11. Northside Storm

    Northside Storm Contributing Member

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    Anecdotal data points.

    The overall aggregate shows a strong recovery in jobs, considering the circumstances.

    For every company you can post a story about, another two are hiring thanks to Obama Administration policy.

    which counters the whole mad bullrush about "Obamacare killing ALL our jobs".

    excuse the president for solving asymmetric information problems, saving taxpayer dollars from the absolute stupidity of health-care by emergency and fixing up an issue that used to cost 45,000 American lives a year.

    http://news.harvard.edu/gazette/sto...s-annually-linked-to-lack-of-health-coverage/

    All while maintaining the recovery in jobs across the board. Impressive.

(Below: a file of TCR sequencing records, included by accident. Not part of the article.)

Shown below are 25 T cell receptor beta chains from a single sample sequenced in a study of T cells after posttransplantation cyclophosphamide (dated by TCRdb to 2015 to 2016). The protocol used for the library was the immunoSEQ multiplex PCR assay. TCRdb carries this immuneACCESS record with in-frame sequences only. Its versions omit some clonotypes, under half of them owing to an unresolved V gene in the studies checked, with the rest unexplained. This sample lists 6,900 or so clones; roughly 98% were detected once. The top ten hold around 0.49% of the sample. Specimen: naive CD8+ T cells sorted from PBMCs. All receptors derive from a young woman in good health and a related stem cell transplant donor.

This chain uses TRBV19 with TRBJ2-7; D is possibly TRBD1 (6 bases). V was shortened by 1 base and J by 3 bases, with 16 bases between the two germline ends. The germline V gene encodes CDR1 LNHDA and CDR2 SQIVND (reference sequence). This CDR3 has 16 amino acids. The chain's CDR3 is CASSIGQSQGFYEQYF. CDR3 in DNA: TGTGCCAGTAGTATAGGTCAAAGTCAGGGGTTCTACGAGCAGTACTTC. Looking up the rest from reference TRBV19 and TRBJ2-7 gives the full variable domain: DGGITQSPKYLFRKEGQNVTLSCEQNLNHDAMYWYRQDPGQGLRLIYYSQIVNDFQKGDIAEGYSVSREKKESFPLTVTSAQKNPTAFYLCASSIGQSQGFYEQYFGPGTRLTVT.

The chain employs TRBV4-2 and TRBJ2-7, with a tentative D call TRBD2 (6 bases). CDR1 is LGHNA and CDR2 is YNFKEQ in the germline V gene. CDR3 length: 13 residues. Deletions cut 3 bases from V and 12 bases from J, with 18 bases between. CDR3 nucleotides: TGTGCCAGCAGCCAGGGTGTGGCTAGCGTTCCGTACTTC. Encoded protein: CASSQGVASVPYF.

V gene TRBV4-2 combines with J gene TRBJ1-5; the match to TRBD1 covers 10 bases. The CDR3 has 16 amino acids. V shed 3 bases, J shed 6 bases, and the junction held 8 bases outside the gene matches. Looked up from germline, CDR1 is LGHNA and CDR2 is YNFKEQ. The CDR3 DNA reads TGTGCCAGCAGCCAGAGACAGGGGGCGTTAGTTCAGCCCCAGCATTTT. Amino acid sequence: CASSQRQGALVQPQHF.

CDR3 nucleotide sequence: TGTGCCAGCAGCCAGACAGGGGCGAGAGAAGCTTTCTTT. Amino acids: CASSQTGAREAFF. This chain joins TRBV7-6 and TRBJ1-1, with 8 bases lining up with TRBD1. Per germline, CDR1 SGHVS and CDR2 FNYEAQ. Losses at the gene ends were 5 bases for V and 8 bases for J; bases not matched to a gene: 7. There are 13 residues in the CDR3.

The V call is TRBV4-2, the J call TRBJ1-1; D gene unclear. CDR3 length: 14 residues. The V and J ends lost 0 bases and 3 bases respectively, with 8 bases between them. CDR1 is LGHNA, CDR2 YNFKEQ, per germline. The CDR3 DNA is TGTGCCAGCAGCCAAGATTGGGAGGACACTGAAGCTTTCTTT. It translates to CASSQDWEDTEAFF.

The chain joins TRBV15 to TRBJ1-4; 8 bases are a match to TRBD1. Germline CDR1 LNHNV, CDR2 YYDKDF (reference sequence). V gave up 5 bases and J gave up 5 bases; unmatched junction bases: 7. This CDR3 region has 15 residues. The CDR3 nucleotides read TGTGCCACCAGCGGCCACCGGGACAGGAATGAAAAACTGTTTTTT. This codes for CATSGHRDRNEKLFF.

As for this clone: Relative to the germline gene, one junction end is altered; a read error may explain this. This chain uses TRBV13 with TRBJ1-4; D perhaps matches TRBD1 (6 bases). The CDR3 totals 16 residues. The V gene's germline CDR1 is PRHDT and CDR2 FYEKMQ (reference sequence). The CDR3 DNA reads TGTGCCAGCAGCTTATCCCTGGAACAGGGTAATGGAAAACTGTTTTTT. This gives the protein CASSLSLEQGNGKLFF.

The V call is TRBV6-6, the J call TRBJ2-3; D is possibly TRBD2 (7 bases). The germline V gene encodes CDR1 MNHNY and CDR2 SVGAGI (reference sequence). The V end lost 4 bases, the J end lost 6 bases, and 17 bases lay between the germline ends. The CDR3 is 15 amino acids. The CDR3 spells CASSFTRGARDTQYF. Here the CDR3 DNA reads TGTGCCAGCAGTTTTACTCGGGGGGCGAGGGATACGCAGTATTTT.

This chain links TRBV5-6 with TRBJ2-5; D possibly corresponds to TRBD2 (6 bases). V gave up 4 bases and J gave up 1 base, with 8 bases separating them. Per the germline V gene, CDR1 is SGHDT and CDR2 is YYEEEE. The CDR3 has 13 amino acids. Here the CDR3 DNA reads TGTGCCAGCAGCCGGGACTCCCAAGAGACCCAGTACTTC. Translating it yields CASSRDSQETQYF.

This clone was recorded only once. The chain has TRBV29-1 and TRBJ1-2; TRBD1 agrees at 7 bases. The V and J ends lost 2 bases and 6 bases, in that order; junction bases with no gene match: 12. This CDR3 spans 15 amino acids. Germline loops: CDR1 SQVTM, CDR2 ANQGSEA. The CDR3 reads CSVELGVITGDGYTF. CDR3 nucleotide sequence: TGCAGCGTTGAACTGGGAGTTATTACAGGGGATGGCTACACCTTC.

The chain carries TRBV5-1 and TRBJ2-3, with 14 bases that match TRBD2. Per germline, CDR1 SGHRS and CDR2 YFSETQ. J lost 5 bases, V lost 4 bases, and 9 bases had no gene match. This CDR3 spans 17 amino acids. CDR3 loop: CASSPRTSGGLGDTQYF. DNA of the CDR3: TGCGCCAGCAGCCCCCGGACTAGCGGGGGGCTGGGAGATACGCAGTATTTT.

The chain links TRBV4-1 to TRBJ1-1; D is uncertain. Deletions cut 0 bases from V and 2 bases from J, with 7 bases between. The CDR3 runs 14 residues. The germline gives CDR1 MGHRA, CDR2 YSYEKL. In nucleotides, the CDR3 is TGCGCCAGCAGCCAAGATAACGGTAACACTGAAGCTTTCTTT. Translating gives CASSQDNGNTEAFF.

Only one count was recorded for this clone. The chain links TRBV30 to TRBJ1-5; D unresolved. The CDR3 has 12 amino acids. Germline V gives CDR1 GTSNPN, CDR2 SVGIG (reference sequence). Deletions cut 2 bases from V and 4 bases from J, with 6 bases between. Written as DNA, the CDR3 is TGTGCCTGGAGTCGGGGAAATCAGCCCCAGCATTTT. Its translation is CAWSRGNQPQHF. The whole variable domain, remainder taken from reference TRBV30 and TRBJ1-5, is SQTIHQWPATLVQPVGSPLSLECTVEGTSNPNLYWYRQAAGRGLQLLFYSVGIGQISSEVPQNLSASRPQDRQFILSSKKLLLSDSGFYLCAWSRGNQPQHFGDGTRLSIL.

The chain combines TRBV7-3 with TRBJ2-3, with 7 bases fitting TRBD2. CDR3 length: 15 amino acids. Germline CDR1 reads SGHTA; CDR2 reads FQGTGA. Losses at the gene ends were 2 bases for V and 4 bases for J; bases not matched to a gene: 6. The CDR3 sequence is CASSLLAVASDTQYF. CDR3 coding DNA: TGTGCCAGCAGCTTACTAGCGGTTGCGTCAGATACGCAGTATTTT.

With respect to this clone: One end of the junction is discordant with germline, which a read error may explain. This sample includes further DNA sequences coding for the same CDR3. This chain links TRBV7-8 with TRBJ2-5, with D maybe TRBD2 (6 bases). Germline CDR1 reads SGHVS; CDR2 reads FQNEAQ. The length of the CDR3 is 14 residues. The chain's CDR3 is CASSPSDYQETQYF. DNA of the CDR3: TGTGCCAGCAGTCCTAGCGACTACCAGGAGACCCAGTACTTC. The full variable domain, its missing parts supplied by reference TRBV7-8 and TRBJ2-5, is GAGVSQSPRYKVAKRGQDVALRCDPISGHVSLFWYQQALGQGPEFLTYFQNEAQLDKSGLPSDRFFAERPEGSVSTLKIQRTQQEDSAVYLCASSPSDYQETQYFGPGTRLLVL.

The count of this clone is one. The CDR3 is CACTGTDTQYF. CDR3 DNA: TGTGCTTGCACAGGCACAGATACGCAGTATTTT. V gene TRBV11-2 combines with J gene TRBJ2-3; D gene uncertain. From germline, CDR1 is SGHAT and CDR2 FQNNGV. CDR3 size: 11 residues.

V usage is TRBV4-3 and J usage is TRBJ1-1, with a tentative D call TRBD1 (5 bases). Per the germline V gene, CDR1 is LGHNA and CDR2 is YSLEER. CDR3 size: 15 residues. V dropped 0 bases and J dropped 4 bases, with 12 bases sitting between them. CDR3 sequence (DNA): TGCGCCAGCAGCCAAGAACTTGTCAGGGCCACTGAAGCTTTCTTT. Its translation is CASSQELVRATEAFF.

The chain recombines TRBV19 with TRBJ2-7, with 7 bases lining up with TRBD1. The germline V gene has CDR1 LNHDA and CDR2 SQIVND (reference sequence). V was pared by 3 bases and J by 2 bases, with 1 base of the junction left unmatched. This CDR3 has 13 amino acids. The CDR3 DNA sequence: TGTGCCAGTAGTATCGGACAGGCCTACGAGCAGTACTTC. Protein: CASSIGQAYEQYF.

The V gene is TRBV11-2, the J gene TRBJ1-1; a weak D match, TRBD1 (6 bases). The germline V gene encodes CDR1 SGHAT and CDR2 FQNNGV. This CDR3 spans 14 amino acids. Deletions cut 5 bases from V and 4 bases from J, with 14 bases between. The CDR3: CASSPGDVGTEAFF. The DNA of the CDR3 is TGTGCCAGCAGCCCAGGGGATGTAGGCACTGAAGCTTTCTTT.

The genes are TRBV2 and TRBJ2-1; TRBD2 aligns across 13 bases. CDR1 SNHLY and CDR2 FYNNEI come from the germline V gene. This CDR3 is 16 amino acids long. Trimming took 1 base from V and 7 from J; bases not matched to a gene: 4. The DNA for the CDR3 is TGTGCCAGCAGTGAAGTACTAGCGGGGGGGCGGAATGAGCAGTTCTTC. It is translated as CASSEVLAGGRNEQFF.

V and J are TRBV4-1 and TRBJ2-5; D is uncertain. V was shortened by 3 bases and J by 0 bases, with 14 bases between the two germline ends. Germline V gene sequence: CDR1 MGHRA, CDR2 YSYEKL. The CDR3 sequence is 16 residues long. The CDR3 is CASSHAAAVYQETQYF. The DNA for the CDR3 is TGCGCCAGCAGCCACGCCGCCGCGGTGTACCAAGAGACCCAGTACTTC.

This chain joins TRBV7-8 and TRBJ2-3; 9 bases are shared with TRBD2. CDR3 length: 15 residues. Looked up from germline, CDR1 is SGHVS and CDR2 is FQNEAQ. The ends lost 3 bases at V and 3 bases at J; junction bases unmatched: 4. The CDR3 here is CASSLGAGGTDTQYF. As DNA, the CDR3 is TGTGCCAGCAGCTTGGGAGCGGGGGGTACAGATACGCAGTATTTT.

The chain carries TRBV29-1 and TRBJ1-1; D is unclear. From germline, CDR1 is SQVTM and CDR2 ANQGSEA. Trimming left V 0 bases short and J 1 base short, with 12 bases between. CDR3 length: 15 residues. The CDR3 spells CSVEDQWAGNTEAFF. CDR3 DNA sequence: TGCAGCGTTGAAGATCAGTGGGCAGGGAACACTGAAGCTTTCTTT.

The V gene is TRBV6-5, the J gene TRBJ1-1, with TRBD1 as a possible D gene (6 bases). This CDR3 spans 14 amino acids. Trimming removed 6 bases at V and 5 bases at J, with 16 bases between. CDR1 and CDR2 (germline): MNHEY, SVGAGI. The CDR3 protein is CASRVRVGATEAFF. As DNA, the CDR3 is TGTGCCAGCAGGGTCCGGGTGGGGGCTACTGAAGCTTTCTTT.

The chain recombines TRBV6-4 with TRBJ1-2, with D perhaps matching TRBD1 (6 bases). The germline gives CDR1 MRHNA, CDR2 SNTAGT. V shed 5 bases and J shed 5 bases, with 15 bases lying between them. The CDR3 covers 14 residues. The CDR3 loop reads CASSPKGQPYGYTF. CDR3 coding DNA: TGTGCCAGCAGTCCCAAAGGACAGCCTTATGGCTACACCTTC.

12. GladiatoRowdy

    GladiatoRowdy Contributing Member

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    I don't want anyone's money. I do, however, want a civilized society and taxes are the price we pay for that.

    And yes, they are greedy for getting a leg up on the back of the society that the Greatest Generation sacrificed to give them and then turning around and hamstringing that society for a few bucks.
     
  13. meh

    meh Contributing Member

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    I don't see the issue here. We live in a free market economy. And colleges are fail of this economy. Their revenue comes mostly from the government, and are unable to get their state government to stop slashing fund left and right. Do you see Harvard or Yale caring about Obamacare? Of course not, because those are true job creators who don't need no stinking government support.